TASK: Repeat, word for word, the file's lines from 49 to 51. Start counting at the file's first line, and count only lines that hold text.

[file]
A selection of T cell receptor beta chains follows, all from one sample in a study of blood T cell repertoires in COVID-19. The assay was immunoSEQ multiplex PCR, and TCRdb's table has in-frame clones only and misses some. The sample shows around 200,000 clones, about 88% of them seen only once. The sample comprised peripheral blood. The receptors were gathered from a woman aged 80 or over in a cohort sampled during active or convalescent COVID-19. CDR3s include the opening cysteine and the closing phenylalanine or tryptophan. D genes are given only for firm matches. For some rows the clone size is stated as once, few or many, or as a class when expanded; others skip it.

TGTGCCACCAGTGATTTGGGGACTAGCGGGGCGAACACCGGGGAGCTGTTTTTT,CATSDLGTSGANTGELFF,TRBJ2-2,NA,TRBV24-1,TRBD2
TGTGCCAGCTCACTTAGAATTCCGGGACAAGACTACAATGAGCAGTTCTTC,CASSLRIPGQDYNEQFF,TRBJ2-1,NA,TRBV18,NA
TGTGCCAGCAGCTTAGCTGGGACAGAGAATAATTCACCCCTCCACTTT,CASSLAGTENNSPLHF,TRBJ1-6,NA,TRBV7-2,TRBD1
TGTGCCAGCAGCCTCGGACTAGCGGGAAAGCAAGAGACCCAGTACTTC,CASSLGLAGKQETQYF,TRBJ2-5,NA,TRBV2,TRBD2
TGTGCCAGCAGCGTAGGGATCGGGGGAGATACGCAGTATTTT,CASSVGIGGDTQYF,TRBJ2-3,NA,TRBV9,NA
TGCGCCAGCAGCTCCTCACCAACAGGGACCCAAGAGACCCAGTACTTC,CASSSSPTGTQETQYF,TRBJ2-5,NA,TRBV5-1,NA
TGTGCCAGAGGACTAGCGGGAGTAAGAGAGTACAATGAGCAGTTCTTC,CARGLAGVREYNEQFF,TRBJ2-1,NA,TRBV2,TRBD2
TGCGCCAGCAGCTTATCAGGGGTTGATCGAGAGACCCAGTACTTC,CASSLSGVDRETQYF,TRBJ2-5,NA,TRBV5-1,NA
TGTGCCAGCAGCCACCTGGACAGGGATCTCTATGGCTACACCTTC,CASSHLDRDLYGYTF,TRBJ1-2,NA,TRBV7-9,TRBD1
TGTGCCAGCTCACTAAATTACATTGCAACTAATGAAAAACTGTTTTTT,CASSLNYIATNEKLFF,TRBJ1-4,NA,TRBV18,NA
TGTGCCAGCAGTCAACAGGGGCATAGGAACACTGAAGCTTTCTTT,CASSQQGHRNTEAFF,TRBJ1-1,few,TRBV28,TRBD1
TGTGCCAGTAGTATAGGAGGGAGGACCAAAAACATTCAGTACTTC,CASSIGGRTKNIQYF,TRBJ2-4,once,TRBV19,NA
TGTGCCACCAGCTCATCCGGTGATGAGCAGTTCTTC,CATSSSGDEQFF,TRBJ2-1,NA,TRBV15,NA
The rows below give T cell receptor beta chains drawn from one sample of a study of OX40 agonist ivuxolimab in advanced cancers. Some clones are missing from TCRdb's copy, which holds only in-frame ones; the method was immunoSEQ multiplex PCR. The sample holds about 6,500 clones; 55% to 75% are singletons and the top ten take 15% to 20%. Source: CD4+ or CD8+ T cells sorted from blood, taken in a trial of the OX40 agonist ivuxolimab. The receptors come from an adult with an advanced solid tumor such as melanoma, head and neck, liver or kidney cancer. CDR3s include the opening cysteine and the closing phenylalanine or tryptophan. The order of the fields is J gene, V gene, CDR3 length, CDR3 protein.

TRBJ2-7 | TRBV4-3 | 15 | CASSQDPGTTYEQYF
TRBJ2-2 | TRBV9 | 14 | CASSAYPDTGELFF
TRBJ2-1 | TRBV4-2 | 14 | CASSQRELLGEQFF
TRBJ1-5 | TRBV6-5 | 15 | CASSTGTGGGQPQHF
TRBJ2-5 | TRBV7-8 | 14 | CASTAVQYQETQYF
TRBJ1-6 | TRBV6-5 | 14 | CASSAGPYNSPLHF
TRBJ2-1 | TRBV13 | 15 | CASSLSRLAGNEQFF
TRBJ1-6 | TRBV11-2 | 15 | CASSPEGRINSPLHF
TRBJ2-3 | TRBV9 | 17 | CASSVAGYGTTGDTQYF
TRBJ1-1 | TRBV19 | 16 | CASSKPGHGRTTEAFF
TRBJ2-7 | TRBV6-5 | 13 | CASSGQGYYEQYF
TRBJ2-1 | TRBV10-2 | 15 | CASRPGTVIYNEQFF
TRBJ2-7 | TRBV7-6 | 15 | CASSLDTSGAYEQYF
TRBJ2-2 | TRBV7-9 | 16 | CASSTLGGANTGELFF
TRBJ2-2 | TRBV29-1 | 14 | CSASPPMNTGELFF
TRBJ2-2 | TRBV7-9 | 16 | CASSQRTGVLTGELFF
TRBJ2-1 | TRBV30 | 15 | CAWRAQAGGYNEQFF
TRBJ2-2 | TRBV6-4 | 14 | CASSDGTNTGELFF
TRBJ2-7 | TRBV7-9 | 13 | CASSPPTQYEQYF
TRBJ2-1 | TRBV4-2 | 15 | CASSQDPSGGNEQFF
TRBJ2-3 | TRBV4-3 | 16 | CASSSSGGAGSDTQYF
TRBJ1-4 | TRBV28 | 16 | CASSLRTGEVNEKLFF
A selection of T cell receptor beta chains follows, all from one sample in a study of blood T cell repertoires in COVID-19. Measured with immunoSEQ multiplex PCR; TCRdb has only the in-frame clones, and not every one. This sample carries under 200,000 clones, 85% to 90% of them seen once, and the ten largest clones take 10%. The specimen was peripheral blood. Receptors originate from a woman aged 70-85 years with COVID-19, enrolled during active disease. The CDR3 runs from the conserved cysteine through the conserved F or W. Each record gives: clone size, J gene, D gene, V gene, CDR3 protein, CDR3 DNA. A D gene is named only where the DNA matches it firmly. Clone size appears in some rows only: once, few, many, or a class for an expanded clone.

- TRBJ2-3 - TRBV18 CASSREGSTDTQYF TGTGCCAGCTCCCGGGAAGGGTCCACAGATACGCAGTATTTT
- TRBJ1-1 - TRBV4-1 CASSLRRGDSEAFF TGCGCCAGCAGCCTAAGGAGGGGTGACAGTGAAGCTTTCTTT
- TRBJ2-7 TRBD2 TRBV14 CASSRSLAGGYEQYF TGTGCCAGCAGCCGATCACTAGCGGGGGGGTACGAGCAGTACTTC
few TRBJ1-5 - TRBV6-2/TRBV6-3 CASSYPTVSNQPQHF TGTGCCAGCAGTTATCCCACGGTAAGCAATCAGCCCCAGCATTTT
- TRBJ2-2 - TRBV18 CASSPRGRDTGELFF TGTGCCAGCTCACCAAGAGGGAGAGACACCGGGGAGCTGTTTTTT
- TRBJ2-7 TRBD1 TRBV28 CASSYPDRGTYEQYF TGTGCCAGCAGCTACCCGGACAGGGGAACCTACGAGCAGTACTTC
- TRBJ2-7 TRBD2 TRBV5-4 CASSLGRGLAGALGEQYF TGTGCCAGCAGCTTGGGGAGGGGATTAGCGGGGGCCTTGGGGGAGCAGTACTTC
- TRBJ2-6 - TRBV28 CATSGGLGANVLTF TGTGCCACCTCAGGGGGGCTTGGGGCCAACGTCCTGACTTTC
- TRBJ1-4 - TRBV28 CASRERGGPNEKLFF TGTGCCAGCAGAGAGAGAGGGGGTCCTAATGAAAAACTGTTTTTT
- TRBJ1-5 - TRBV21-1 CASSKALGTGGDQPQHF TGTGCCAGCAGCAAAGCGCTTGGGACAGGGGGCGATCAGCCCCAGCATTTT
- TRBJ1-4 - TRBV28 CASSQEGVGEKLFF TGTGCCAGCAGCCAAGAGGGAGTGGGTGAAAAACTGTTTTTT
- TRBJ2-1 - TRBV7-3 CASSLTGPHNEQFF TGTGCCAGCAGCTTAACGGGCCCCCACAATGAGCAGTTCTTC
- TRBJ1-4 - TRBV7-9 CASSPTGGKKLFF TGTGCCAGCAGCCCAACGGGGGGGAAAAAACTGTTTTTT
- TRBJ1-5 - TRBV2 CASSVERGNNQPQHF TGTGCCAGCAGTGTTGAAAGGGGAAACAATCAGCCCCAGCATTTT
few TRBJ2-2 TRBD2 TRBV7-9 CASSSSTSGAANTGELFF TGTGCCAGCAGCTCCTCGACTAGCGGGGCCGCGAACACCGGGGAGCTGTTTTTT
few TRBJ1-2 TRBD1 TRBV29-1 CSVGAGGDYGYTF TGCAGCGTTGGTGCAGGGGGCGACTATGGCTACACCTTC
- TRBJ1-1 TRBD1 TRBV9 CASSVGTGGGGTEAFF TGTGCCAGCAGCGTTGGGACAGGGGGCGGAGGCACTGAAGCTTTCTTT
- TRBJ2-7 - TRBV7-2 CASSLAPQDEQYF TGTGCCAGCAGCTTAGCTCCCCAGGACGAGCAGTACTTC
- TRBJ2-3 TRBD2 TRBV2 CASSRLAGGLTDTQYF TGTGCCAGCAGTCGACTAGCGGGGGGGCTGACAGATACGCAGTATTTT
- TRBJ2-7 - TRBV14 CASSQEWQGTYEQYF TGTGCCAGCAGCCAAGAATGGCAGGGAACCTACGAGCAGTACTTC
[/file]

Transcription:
- TRBJ1-4 - TRBV28 CASSQEGVGEKLFF TGTGCCAGCAGCCAAGAGGGAGTGGGTGAAAAACTGTTTTTT
- TRBJ2-1 - TRBV7-3 CASSLTGPHNEQFF TGTGCCAGCAGCTTAACGGGCCCCCACAATGAGCAGTTCTTC
- TRBJ1-4 - TRBV7-9 CASSPTGGKKLFF TGTGCCAGCAGCCCAACGGGGGGGAAAAAACTGTTTTTT